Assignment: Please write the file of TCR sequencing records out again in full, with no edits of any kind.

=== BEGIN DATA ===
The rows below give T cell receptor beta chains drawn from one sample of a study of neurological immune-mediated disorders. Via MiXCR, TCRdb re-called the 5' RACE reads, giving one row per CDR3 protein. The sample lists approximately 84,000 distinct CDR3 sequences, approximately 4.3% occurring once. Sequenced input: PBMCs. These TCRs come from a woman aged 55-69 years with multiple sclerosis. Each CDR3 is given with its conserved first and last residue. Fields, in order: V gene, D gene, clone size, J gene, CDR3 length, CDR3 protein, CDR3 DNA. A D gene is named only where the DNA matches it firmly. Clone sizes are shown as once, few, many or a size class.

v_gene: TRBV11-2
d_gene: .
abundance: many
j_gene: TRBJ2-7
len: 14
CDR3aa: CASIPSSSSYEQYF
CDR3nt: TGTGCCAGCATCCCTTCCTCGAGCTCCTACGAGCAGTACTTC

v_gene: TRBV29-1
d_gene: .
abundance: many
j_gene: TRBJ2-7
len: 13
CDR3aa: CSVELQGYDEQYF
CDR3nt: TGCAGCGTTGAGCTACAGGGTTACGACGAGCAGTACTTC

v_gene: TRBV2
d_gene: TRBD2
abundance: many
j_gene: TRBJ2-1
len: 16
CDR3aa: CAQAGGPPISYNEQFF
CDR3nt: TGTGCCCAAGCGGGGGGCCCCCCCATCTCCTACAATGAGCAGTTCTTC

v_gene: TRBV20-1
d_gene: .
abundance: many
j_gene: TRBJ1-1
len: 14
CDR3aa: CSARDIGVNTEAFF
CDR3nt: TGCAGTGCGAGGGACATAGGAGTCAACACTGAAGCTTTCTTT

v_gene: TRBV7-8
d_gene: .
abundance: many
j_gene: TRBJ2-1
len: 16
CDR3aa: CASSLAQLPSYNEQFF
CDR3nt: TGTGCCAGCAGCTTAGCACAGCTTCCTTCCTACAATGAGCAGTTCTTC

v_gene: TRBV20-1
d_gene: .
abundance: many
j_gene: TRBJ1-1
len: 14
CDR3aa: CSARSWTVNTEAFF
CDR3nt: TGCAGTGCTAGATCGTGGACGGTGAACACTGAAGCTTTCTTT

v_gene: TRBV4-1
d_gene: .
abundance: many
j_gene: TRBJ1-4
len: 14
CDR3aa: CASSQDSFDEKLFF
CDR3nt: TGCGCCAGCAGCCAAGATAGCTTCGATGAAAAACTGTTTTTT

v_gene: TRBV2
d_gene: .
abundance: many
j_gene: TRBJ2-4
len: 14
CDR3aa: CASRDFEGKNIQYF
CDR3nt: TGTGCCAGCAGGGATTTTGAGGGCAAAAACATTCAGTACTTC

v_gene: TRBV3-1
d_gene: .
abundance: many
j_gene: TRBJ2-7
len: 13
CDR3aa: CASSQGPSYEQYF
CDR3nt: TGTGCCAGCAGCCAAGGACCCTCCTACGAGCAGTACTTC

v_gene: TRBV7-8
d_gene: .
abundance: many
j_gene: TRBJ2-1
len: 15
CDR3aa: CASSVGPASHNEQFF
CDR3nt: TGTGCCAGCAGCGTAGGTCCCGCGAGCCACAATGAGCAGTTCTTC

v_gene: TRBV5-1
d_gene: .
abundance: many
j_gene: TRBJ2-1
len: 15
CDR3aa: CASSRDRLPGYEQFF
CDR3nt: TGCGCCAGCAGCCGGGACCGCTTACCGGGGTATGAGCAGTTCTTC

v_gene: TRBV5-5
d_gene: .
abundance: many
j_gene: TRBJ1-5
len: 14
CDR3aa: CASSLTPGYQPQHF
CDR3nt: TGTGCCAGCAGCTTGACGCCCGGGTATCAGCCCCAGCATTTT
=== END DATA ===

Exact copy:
The rows below give T cell receptor beta chains drawn from one sample of a study of neurological immune-mediated disorders. Via MiXCR, TCRdb re-called the 5' RACE reads, giving one row per CDR3 protein. The sample lists approximately 84,000 distinct CDR3 sequences, approximately 4.3% occurring once. Sequenced input: PBMCs. These TCRs come from a woman aged 55-69 years with multiple sclerosis. Each CDR3 is given with its conserved first and last residue. Fields, in order: V gene, D gene, clone size, J gene, CDR3 length, CDR3 protein, CDR3 DNA. A D gene is named only where the DNA matches it firmly. Clone sizes are shown as once, few, many or a size class.

v_gene: TRBV11-2
d_gene: .
abundance: many
j_gene: TRBJ2-7
len: 14
CDR3aa: CASIPSSSSYEQYF
CDR3nt: TGTGCCAGCATCCCTTCCTCGAGCTCCTACGAGCAGTACTTC

v_gene: TRBV29-1
d_gene: .
abundance: many
j_gene: TRBJ2-7
len: 13
CDR3aa: CSVELQGYDEQYF
CDR3nt: TGCAGCGTTGAGCTACAGGGTTACGACGAGCAGTACTTC

v_gene: TRBV2
d_gene: TRBD2
abundance: many
j_gene: TRBJ2-1
len: 16
CDR3aa: CAQAGGPPISYNEQFF
CDR3nt: TGTGCCCAAGCGGGGGGCCCCCCCATCTCCTACAATGAGCAGTTCTTC

v_gene: TRBV20-1
d_gene: .
abundance: many
j_gene: TRBJ1-1
len: 14
CDR3aa: CSARDIGVNTEAFF
CDR3nt: TGCAGTGCGAGGGACATAGGAGTCAACACTGAAGCTTTCTTT

v_gene: TRBV7-8
d_gene: .
abundance: many
j_gene: TRBJ2-1
len: 16
CDR3aa: CASSLAQLPSYNEQFF
CDR3nt: TGTGCCAGCAGCTTAGCACAGCTTCCTTCCTACAATGAGCAGTTCTTC

v_gene: TRBV20-1
d_gene: .
abundance: many
j_gene: TRBJ1-1
len: 14
CDR3aa: CSARSWTVNTEAFF
CDR3nt: TGCAGTGCTAGATCGTGGACGGTGAACACTGAAGCTTTCTTT

v_gene: TRBV4-1
d_gene: .
abundance: many
j_gene: TRBJ1-4
len: 14
CDR3aa: CASSQDSFDEKLFF
CDR3nt: TGCGCCAGCAGCCAAGATAGCTTCGATGAAAAACTGTTTTTT

v_gene: TRBV2
d_gene: .
abundance: many
j_gene: TRBJ2-4
len: 14
CDR3aa: CASRDFEGKNIQYF
CDR3nt: TGTGCCAGCAGGGATTTTGAGGGCAAAAACATTCAGTACTTC

v_gene: TRBV3-1
d_gene: .
abundance: many
j_gene: TRBJ2-7
len: 13
CDR3aa: CASSQGPSYEQYF
CDR3nt: TGTGCCAGCAGCCAAGGACCCTCCTACGAGCAGTACTTC

v_gene: TRBV7-8
d_gene: .
abundance: many
j_gene: TRBJ2-1
len: 15
CDR3aa: CASSVGPASHNEQFF
CDR3nt: TGTGCCAGCAGCGTAGGTCCCGCGAGCCACAATGAGCAGTTCTTC

v_gene: TRBV5-1
d_gene: .
abundance: many
j_gene: TRBJ2-1
len: 15
CDR3aa: CASSRDRLPGYEQFF
CDR3nt: TGCGCCAGCAGCCGGGACCGCTTACCGGGGTATGAGCAGTTCTTC

v_gene: TRBV5-5
d_gene: .
abundance: many
j_gene: TRBJ1-5
len: 14
CDR3aa: CASSLTPGYQPQHF
CDR3nt: TGTGCCAGCAGCTTGACGCCCGGGTATCAGCCCCAGCATTTT